Unfortunately, though we work hard at Monday Night to provide an inclusive work environment, we can only do so much to combat sexism in the industry as a whole. Some made light of it and Jaclyn opened with a joke, saying her “personal beer knowledge is challenged, because how can a woman know anything about a man’s beverage?” She then went on to open up about “accounts who take advantage of my contact information, and call/text me at all hours of the night asking me to come hang out or if I’m still awake.” While this is an extreme example, the other women were not immune.

Carlen says that in general women are “not taken seriously, and people are legitimately surprised when we actually know what we’re talking about. Our opinions are belittled because it’s assumed we’re just regurgitating facts and figures that a man must have told us.”

Kelsey echoed this opinion, citing that she doesn’t always feel as respected as her male colleagues.  

Luckily, the future appears to be looking up, and few of our employees felt sexism in brewing was a daily struggle. Rachel K, who has a management position in the company as a sales director, stated her plan to keep the progress rolling, saying

As a hiring manager I think the number one way to support women in this industry is to interview them, hire them when they are qualified, and support them equally as their male counterparts.”

For the Love of Beer

Why stay in a male-dominated industry where people don’t always take you seriously? Love of the game. “Beer is more than just a beverage for me; it’s a conversation starter, a means of celebration, and at times a bit of liquid courage,” says Jaclyn, explaining her love for a drink that she’s built a career around. Rachel B. loves the excitement, and said that “it’s very rarely boring.”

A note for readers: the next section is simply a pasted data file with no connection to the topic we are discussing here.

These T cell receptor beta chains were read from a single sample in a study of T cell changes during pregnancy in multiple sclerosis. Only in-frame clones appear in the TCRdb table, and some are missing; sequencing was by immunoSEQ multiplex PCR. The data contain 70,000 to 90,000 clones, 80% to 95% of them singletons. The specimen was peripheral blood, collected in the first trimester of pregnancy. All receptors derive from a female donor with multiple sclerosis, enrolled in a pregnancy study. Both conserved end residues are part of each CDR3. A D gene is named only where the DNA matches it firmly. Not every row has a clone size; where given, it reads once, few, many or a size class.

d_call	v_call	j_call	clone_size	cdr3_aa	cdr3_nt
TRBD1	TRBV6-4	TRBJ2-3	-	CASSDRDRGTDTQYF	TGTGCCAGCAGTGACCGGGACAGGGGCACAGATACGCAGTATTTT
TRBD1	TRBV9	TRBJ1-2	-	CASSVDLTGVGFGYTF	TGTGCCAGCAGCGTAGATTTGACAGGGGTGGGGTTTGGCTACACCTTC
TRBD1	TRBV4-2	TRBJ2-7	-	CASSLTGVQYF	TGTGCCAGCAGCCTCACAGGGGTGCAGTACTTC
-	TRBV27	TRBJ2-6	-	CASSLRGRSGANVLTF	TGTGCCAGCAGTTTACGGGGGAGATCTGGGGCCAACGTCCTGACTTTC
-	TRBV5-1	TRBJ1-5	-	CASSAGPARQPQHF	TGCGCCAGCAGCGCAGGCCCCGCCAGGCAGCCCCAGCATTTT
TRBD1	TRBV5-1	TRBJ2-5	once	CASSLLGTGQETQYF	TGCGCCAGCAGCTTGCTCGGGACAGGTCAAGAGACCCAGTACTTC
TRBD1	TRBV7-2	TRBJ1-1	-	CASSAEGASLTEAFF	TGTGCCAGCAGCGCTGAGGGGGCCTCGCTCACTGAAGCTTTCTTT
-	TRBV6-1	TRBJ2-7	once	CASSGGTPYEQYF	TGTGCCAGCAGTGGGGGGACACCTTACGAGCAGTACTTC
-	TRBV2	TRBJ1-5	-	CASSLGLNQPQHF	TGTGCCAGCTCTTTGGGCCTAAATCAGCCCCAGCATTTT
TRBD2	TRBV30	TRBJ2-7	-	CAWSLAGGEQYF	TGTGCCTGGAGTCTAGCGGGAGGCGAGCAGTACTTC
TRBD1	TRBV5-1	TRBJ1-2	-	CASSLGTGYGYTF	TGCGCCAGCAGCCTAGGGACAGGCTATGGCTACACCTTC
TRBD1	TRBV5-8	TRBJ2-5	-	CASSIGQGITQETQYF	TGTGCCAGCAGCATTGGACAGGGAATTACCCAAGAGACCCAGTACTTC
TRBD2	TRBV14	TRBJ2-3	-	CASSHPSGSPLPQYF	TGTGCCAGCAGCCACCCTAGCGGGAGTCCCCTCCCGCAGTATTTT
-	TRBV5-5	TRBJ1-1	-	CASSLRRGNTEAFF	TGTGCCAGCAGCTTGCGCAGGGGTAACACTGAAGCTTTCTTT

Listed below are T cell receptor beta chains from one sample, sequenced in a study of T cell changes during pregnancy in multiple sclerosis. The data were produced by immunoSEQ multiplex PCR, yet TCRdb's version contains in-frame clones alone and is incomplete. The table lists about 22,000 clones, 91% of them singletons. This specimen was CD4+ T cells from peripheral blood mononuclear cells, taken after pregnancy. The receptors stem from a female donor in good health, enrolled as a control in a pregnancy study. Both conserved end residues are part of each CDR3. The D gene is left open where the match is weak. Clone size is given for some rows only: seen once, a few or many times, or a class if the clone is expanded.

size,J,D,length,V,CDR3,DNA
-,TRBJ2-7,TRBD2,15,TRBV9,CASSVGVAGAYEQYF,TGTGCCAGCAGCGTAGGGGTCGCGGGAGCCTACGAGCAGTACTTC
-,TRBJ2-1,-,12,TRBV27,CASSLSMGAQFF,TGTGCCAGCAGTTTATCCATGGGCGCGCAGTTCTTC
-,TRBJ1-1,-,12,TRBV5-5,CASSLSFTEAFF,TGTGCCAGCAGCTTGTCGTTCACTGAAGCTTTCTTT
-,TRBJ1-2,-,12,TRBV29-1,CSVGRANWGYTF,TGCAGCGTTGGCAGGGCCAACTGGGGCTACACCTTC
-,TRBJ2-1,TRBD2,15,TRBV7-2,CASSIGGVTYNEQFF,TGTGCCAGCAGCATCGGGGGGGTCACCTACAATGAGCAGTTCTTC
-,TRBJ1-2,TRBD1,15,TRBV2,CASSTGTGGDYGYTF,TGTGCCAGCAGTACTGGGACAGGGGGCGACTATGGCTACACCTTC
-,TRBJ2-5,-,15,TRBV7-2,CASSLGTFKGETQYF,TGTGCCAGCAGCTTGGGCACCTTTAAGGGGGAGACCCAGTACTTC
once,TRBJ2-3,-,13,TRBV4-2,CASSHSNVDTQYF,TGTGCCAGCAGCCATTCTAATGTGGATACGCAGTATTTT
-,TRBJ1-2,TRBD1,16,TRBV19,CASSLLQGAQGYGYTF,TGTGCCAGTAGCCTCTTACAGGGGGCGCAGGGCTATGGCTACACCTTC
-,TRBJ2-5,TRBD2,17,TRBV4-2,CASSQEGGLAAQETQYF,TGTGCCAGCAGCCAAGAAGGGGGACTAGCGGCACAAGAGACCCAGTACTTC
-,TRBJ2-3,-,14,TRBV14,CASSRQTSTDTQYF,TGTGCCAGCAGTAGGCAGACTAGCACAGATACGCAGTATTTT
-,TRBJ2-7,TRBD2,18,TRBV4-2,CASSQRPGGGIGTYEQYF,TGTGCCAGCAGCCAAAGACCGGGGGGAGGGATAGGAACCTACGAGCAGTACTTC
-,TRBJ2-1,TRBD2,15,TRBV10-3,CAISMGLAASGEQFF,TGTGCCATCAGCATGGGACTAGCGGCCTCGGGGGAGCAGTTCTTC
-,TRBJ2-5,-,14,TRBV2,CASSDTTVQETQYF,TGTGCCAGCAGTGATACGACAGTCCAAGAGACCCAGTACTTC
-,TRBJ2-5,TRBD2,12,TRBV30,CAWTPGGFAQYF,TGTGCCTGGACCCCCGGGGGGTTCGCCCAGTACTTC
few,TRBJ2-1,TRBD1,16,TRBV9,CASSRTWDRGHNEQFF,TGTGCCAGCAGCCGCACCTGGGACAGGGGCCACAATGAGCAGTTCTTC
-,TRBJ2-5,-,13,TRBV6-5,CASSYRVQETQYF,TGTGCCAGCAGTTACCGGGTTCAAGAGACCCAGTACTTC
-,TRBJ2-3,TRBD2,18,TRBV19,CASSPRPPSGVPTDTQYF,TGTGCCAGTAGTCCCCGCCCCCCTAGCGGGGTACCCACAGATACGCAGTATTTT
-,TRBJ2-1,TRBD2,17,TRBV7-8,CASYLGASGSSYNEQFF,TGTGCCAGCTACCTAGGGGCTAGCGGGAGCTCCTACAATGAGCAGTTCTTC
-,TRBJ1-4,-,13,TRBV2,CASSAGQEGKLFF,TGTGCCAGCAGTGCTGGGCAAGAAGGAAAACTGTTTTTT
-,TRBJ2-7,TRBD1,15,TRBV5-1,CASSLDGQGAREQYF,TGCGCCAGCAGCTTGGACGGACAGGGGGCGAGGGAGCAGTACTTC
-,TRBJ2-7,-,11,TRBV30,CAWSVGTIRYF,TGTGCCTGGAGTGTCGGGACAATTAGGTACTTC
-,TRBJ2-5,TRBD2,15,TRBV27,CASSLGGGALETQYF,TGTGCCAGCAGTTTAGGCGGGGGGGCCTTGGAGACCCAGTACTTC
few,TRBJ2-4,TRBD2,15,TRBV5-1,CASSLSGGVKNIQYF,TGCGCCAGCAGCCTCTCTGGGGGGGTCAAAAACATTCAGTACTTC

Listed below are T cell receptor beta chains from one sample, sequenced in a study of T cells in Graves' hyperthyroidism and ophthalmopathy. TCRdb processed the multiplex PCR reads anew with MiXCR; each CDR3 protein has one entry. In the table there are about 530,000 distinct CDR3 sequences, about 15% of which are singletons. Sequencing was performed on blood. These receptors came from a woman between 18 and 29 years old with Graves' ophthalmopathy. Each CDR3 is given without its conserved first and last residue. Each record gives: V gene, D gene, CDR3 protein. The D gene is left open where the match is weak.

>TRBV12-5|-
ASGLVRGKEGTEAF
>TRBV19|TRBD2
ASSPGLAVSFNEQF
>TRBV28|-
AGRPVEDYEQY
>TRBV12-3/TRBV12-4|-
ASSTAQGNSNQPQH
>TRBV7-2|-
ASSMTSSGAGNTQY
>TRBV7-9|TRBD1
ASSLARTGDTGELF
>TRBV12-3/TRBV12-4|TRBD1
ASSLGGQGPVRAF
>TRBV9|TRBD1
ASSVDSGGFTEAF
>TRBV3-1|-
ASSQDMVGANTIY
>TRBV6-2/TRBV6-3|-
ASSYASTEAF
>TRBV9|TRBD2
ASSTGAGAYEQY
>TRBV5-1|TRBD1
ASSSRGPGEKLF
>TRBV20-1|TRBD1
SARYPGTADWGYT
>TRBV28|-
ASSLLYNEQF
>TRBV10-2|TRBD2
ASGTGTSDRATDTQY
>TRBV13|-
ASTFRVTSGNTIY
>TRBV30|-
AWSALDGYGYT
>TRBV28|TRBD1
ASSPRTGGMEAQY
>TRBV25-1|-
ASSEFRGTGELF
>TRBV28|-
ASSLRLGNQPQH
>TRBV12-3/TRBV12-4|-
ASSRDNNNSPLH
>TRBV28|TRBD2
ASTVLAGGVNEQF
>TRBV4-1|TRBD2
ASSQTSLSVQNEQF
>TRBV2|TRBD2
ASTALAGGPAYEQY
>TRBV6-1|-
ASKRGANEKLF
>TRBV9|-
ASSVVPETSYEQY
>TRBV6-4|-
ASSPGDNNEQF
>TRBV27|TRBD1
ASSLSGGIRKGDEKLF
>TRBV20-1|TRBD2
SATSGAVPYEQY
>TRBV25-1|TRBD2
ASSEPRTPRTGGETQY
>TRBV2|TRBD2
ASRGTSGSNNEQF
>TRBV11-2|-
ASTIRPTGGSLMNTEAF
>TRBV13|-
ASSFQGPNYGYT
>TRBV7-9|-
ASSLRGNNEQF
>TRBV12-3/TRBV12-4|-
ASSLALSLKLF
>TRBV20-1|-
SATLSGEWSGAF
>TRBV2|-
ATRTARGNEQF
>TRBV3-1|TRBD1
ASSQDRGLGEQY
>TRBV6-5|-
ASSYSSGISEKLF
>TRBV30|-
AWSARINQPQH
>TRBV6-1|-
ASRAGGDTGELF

Sarah gushed about her job, saying “I love that it’s mentally challenging and physically active. […] I also love that the industry as a whole is open and collaborative. Craft brewers are all in this together.”

Kelsey also explained her love for it all: everyone’s desire to be the best in every regard and the pursuit of our never-ending quest to have the best product for the best price at the best bar. When asked why she has worked at Monday Night for so long, Carlen simply said, “The people I work with. Monday Night has some of the best in the business, and I feel so lucky to have such an amazing team. The beer’s pretty good too.”

Happy International Women’s Day from Monday Night Brewing! To celebrate, all of the women featured in this article (and a few more) came together to brew the newest member of our Small Batch Series, SMASH the Glass Ceiling, a single hop and single malt ale dry hopped with rose hips and violets, two symbols of the women’s suffrage movement. It’s available in our tasting room starting tomorrow, and 20% of the proceeds from all tours sold on Thursday will be donated to BeLoved Atlanta!